Virgin martyrs in pre-modern England: emulation, appropriation, and refashioning
Khomenko, Natalia N.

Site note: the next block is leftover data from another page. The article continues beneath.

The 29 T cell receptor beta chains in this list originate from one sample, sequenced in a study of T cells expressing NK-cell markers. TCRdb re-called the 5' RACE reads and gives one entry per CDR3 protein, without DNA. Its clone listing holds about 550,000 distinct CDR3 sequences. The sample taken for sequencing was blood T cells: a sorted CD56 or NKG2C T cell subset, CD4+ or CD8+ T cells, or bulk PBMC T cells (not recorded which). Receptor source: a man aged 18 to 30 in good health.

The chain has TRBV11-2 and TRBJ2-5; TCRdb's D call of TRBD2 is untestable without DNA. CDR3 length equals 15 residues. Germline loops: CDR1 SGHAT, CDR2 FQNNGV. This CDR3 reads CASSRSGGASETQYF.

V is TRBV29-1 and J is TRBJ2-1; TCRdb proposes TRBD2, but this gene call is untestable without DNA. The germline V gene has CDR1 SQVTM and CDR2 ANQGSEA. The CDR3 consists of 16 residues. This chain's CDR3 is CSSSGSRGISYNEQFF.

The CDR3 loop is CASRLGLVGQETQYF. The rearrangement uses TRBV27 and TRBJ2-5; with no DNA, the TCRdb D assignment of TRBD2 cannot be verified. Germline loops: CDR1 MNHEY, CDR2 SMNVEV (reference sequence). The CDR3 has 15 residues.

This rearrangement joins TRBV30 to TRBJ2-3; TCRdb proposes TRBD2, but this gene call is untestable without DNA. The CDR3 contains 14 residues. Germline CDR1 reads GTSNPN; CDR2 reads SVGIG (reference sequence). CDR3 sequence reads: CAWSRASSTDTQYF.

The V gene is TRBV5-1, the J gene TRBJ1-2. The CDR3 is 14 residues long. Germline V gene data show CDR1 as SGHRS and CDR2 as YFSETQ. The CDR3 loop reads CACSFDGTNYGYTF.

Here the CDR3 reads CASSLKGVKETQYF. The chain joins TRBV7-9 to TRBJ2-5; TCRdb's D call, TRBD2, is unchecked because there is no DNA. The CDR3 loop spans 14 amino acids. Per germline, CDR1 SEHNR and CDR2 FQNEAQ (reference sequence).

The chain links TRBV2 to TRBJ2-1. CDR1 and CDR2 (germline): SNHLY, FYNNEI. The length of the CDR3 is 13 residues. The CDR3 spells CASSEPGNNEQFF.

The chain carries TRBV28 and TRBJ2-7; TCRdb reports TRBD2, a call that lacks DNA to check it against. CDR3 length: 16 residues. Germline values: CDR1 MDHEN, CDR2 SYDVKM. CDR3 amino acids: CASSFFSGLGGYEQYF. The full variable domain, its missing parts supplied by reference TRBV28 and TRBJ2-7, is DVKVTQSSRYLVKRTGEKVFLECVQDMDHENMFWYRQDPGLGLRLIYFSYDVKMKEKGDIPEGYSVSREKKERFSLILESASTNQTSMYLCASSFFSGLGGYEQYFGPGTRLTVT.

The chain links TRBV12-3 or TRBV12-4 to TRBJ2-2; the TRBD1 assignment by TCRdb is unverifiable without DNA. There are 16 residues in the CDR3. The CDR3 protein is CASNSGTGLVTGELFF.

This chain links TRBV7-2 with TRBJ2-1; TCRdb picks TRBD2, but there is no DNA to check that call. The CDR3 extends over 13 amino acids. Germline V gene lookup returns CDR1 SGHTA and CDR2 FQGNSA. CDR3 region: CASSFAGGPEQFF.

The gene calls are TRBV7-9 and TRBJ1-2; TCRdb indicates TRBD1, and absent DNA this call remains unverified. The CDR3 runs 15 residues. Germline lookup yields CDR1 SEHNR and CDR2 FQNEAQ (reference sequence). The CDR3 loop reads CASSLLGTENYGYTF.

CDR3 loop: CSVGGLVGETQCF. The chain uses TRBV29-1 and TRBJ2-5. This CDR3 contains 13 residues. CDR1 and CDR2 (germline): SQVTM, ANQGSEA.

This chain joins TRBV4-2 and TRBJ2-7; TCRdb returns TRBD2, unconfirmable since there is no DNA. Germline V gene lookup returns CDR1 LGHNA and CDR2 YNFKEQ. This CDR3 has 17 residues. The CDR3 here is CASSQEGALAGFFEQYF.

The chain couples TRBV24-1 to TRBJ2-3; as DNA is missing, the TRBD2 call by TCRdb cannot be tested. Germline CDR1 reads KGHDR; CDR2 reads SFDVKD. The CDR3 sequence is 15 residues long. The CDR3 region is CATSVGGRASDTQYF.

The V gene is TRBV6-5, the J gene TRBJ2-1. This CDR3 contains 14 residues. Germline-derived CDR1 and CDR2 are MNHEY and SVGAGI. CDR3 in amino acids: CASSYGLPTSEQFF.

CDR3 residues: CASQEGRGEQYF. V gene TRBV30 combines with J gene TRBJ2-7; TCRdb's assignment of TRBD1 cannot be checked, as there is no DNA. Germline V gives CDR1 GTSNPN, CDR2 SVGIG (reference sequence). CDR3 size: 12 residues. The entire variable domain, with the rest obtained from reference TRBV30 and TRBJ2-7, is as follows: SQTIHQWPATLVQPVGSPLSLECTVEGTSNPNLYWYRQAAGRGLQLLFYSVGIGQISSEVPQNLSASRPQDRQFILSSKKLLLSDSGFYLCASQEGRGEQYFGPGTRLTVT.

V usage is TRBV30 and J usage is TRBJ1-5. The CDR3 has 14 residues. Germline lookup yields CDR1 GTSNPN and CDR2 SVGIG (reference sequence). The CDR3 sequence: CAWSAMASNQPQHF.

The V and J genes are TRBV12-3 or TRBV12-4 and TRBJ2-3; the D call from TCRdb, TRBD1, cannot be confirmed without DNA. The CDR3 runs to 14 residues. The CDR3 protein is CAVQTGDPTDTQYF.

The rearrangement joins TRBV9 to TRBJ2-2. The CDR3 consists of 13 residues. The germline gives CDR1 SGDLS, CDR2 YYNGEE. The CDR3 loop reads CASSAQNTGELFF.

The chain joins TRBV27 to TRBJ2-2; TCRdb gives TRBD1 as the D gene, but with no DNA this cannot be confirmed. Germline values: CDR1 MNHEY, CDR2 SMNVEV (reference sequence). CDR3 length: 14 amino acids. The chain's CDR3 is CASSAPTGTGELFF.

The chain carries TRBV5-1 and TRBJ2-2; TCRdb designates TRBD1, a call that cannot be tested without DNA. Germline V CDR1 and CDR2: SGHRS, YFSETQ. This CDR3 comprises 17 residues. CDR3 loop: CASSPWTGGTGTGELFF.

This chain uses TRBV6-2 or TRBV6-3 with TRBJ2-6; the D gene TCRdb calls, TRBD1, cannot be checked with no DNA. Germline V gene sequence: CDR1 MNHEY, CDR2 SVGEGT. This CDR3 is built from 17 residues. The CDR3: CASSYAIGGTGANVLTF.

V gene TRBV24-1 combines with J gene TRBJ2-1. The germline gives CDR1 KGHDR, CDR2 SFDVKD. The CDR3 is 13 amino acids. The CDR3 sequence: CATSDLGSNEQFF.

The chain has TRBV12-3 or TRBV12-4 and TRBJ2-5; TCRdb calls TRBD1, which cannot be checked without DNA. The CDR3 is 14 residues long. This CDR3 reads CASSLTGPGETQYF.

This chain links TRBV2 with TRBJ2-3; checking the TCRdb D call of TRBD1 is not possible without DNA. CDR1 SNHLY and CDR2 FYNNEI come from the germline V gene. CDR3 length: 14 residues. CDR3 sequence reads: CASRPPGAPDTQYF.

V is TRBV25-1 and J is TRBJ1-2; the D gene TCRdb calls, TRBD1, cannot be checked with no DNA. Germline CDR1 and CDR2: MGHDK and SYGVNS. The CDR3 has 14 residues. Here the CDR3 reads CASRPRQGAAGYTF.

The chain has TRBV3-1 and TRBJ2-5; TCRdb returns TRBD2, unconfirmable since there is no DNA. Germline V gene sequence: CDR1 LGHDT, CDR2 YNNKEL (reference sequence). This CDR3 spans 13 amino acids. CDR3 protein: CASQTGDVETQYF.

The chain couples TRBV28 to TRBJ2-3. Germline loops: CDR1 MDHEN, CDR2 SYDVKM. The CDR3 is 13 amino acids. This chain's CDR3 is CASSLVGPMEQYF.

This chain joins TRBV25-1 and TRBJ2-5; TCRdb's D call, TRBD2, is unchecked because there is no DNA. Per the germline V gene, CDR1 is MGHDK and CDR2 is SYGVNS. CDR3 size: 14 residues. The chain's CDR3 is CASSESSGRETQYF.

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This dissertation explores literary representations of virgin martyrs in England from the thirteenth century into the reign of Charles I. Previous studies have identified the social significance of the literary virgin martyrs but, viewing them as a specifically medieval phenomenon, have traced them only as far as the fifteenth century. My project takes up post-Reformation discussions and representations of virgin martyrs, from Reginald Scot's suggestion in The Discoverie of Witchcraft that St. Cecilia's angel is a witch's familiar, to the staging of St. Dorothea as a prop of religious transition in Thomas Dekker and Philip Massinger's The Virgin Martyr. I demonstrate that the appropriation and re-fashioning of the virgin martyr merges with the post-Reformation project of repudiating the Catholic past and constructing a new national and religious identity. Joining the scholarly movement that revises the argument of an impassable divide between the Middle Ages and Renaissance, I contend that the transformations of this popular figure point to the ongoing negotiations of literary models available to female audiences and serve as a point of access to issues of periodization and cultural self-definition. Exploring the conjunction in Renaissance texts between historiographical anxiety and the fear of the female miracle worker, I argue that the Protestant unease directed at this figure has its origins in the tension, building throughout the fourteenth and fifteenth century, between the patristic ideal of the silent and hidden holy virgin and the dynamic revision of her in the South English Legendary, an extensively copied thirteenth-century collection of vernacular saints' lives. This dissertation explores the subversive conduct models offered by the virgin martyr to the female audience, with a specific focus on Margery Kempe, and the progressive revision of the female martyr model by numerous male writers. A close reading of several early modern plays, including William Shakespeare's 1 Henry VI and Pericles, identifies the virgin martyr as the focal point for coming to terms with the persistent influence of the Catholic past on the newly Protestant nation.